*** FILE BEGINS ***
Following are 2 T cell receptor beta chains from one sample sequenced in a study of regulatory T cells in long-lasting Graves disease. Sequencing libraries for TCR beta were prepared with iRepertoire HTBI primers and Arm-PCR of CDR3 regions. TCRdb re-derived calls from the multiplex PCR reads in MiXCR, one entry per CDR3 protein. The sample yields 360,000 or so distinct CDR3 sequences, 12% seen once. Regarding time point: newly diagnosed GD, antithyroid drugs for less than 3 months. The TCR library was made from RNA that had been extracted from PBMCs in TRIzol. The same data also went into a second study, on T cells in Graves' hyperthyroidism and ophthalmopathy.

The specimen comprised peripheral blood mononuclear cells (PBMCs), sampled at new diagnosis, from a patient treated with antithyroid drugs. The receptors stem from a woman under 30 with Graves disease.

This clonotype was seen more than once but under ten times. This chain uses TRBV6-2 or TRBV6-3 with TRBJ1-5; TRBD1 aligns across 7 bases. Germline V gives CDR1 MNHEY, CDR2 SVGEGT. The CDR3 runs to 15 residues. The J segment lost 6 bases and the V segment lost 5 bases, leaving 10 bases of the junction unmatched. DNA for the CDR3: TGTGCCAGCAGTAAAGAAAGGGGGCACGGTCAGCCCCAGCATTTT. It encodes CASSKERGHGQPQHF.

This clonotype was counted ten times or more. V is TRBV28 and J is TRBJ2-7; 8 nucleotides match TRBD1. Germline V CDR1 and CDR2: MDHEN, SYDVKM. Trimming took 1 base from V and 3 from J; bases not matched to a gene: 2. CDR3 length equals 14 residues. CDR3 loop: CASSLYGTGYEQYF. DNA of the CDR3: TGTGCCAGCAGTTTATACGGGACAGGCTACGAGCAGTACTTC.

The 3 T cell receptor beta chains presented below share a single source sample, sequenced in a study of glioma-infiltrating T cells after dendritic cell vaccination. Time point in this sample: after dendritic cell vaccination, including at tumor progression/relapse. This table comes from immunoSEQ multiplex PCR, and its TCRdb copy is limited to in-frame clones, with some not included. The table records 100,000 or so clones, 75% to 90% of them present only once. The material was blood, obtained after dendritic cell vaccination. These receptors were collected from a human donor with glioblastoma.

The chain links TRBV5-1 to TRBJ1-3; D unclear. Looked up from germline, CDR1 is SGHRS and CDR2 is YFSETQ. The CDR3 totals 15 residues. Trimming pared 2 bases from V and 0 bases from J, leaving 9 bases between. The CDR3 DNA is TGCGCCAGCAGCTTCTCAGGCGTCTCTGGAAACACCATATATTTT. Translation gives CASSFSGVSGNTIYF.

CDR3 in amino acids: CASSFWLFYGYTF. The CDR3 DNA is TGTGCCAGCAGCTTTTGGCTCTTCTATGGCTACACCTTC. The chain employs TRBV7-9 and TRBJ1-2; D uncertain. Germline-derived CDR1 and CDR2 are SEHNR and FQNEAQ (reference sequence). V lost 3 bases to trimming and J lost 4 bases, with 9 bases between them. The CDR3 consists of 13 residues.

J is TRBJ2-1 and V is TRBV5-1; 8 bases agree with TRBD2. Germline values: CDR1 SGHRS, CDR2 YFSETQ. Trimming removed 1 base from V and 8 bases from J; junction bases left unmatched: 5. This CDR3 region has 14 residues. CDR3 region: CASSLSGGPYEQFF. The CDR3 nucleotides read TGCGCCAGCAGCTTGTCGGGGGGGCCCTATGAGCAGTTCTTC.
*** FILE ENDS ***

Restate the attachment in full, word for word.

Following are 2 T cell receptor beta chains from one sample sequenced in a study of regulatory T cells in long-lasting Graves disease. Sequencing libraries for TCR beta were prepared with iRepertoire HTBI primers and Arm-PCR of CDR3 regions. TCRdb re-derived calls from the multiplex PCR reads in MiXCR, one entry per CDR3 protein. The sample yields 360,000 or so distinct CDR3 sequences, 12% seen once. Regarding time point: newly diagnosed GD, antithyroid drugs for less than 3 months. The TCR library was made from RNA that had been extracted from PBMCs in TRIzol. The same data also went into a second study, on T cells in Graves' hyperthyroidism and ophthalmopathy.

The specimen comprised peripheral blood mononuclear cells (PBMCs), sampled at new diagnosis, from a patient treated with antithyroid drugs. The receptors stem from a woman under 30 with Graves disease.

This clonotype was seen more than once but under ten times. This chain uses TRBV6-2 or TRBV6-3 with TRBJ1-5; TRBD1 aligns across 7 bases. Germline V gives CDR1 MNHEY, CDR2 SVGEGT. The CDR3 runs to 15 residues. The J segment lost 6 bases and the V segment lost 5 bases, leaving 10 bases of the junction unmatched. DNA for the CDR3: TGTGCCAGCAGTAAAGAAAGGGGGCACGGTCAGCCCCAGCATTTT. It encodes CASSKERGHGQPQHF.

This clonotype was counted ten times or more. V is TRBV28 and J is TRBJ2-7; 8 nucleotides match TRBD1. Germline V CDR1 and CDR2: MDHEN, SYDVKM. Trimming took 1 base from V and 3 from J; bases not matched to a gene: 2. CDR3 length equals 14 residues. CDR3 loop: CASSLYGTGYEQYF. DNA of the CDR3: TGTGCCAGCAGTTTATACGGGACAGGCTACGAGCAGTACTTC.

The 3 T cell receptor beta chains presented below share a single source sample, sequenced in a study of glioma-infiltrating T cells after dendritic cell vaccination. Time point in this sample: after dendritic cell vaccination, including at tumor progression/relapse. This table comes from immunoSEQ multiplex PCR, and its TCRdb copy is limited to in-frame clones, with some not included. The table records 100,000 or so clones, 75% to 90% of them present only once. The material was blood, obtained after dendritic cell vaccination. These receptors were collected from a human donor with glioblastoma.

The chain links TRBV5-1 to TRBJ1-3; D unclear. Looked up from germline, CDR1 is SGHRS and CDR2 is YFSETQ. The CDR3 totals 15 residues. Trimming pared 2 bases from V and 0 bases from J, leaving 9 bases between. The CDR3 DNA is TGCGCCAGCAGCTTCTCAGGCGTCTCTGGAAACACCATATATTTT. Translation gives CASSFSGVSGNTIYF.

CDR3 in amino acids: CASSFWLFYGYTF. The CDR3 DNA is TGTGCCAGCAGCTTTTGGCTCTTCTATGGCTACACCTTC. The chain employs TRBV7-9 and TRBJ1-2; D uncertain. Germline-derived CDR1 and CDR2 are SEHNR and FQNEAQ (reference sequence). V lost 3 bases to trimming and J lost 4 bases, with 9 bases between them. The CDR3 consists of 13 residues.

J is TRBJ2-1 and V is TRBV5-1; 8 bases agree with TRBD2. Germline values: CDR1 SGHRS, CDR2 YFSETQ. Trimming removed 1 base from V and 8 bases from J; junction bases left unmatched: 5. This CDR3 region has 14 residues. CDR3 region: CASSLSGGPYEQFF. The CDR3 nucleotides read TGCGCCAGCAGCTTGTCGGGGGGGCCCTATGAGCAGTTCTTC.